Nigeria, 4 Others  Join Forces with Recording Academy to Empower African Music Creators


Nigeria took part in a round table meeting with organizers of the Grammy Awards, Recording Academy, and four other countries to investigate modalities for a Global African Music upscale.

The meeting which took place on Tuesday at the Convention Centre in Kigali, Rwanda is aimed at elevating the vibrant music and culture of Africa unto the global stage.

The steering committee  consisting of Ministers of Art, Culture and the Creative Economy of Kenya, Rwanda,  a delegation from South Africa representing the Ministry in South Africa, the CEO of the Latin Recording Academy,  and representatives of Afrexim bank and the Recording Academy,  resolved to advance the creative industries across the continent and support the diverse artistic heritage. 

Nigeria’s Minister of Art, Culture and the Creative Economy Barrister Hannatu Musa Musawa in her remarks said that Africa is the future of  the music industry boom,  adding that Nigeria is diversifying from oil to music, culture and entertainment which will fetch the country, $100b by 2030.

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Minister Musawa also called on member countries to support one another and embrace the African music project which will not only serve as a platform for global economic expansion but also as a tool for national reconciliation, unity and progress in Africa’s  entertainment industry.

“I must salute our Afrobeat superstars as their globalization and emergence into global pop culture has brought the Grammies to Africa. I will first thank the legends of the Nigerian Music industry that brought us here; Burna Boy, WIzkid, Don Jazzy, Dbanj, Davido, P-Square, 2Face, Asake, Tiwa Savage, and others too numerous to mention.

“Nigeria was invited to this meeting by the Recording Academy following the global success of Nigeria’s afrobeats movement. As Africans, we are the future. We are undeniable and have a voice which must be used to propel the unity and progress of not only Africans but the black race all over the world.

“The music industry provides alternative source of revenue for Nigeria as well as other African countries, thus reducing dependency on traditional sectors like oil. The Nigerian music industry is enjoyed across Africa and the globe, providing employment opportunities for millions of young people in Africa, while promoting the  African culture and generating foreign currency to the country’s gdp.

“We have a responsibility to use this collaboration with the Recording Academy and all the founding members, to give Africa the strength and identity they have always yearned for. The President and Commander in Chief of the Armed Forces, Asiwaju Bola Ahmed Tinubu has directed me to ensure that we create an enabling environment for this collaboration to thrive and to see how  can all work together as equal partners”.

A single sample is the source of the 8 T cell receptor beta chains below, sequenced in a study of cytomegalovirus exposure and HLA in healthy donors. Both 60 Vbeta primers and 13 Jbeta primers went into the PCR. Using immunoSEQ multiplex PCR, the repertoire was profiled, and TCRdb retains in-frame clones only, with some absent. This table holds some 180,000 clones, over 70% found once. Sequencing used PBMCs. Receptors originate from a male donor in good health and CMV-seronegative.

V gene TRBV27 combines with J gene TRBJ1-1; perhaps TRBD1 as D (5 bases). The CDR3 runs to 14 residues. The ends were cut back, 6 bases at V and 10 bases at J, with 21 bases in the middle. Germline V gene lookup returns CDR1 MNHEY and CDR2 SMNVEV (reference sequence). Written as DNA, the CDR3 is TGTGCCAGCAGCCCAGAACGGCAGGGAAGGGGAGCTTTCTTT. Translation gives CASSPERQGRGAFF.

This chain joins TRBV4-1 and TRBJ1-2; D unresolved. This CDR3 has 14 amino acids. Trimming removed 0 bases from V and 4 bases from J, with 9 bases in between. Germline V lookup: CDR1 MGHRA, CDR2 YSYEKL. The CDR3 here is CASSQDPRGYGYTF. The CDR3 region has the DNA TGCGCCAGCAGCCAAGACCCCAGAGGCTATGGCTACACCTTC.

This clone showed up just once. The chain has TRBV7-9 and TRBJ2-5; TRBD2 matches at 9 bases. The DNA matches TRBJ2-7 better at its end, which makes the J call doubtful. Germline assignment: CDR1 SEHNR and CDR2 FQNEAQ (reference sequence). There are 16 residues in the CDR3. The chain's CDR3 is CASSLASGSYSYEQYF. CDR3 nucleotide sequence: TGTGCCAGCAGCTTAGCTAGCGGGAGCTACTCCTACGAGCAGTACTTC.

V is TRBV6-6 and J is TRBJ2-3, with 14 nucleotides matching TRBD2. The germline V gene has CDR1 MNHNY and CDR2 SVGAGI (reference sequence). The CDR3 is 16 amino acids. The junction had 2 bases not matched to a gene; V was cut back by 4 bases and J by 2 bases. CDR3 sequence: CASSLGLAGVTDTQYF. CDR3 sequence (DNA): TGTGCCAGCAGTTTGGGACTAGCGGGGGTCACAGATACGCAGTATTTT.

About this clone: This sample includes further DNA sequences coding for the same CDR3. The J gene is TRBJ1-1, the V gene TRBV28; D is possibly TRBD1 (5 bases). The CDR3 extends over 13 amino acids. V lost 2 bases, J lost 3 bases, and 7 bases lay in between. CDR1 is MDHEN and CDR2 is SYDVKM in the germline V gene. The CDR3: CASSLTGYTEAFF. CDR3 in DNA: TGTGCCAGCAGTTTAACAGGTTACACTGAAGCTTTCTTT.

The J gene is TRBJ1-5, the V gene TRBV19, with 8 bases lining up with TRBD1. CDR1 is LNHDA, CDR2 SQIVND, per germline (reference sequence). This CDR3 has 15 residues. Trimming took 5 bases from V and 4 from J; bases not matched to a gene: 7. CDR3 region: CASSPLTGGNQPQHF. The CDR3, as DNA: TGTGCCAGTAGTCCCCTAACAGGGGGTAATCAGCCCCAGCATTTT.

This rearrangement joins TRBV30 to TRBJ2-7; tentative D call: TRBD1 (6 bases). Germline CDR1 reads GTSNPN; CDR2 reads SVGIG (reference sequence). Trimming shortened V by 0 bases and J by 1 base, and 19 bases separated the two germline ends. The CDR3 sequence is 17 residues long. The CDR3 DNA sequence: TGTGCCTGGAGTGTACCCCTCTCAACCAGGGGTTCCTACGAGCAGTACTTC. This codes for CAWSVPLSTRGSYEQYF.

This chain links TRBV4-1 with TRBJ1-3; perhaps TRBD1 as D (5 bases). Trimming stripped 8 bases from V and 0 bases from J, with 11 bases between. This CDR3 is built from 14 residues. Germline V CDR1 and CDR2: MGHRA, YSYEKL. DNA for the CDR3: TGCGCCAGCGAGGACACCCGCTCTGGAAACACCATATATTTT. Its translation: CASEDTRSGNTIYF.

The steering committee discussed issues affecting the  African music industry including Intellectual Property Rights, Piracy, and poor funding.

Member countries  also committed to supporting economic policies for creative industries which involve working with governments and policymakers to create favorable environments for artists and creators, fostering a cohesive Pan-African vision for the music industry, promoting intellectual property rights and creative innovation, facilitating artistic mobility of music creators through unhindered access to performance venues across continents, access to global opportunities through joint programs and cross collaborations to ensure that African creators share their talents on the world stage as well as provision of educational resources, training and global elevation of African music and cultural excellence.

Key stakeholders at the meeting included the Recording Academy’s Chair, Tammy Hurt, the CEO of the Recording Academy Harvey Mason Jr., Co-President Panos A. Panay, and the Special Advisor to the CEO and President of the Recording Academy Joe Phelan. Others include the Minister of Youth and Arts in Rwanda, Hon. Utumatwishima Jean Nepo Abdallah, Minister of Sports and Culture in Kenya Hon. Ababu Namwamba, Acting Minister of Sports, Art,  Tsholofelo Lejaka who represented the Ministry from South Africa and the representative of Afrexim Bank Temwa Gondwe. 

The Recording Academy had earlier announced agreements with Nigeria, Rwanda, Kenya, the United Arab Emirates, and South Africa to extend its efforts to support music creators on a global scale.

Nigeria embraces this vision of partnering with other creative minds on the continent, to explore advanced strategies and roadmaps aimed at promoting the country’s talents through world-stage performances. 





L-R: Minister of Youth and Arts in Rwanda, Hon. Utumatwishima Jean, Representative of AFREXIM, Recording Academy’s Chair, Tammy Hurt, President of the Recording Academy Harvey Mason Jr., Co-President Panos A. Panay, Minister of Art, Culture and Creative Economy Nigeria, Barr. Hannatu Musa Musawa, Minister of Sports and Culture in Kenya Hon. Ababu

Namwamba, Representative of Minister of Sports, Art, and Culture in South Africa Tsholofelo Lejaka at the inaugural PAN African Steering Committee Meeting with the Recording Academy held in Kigali, Rwanda on the 18th of June 2024

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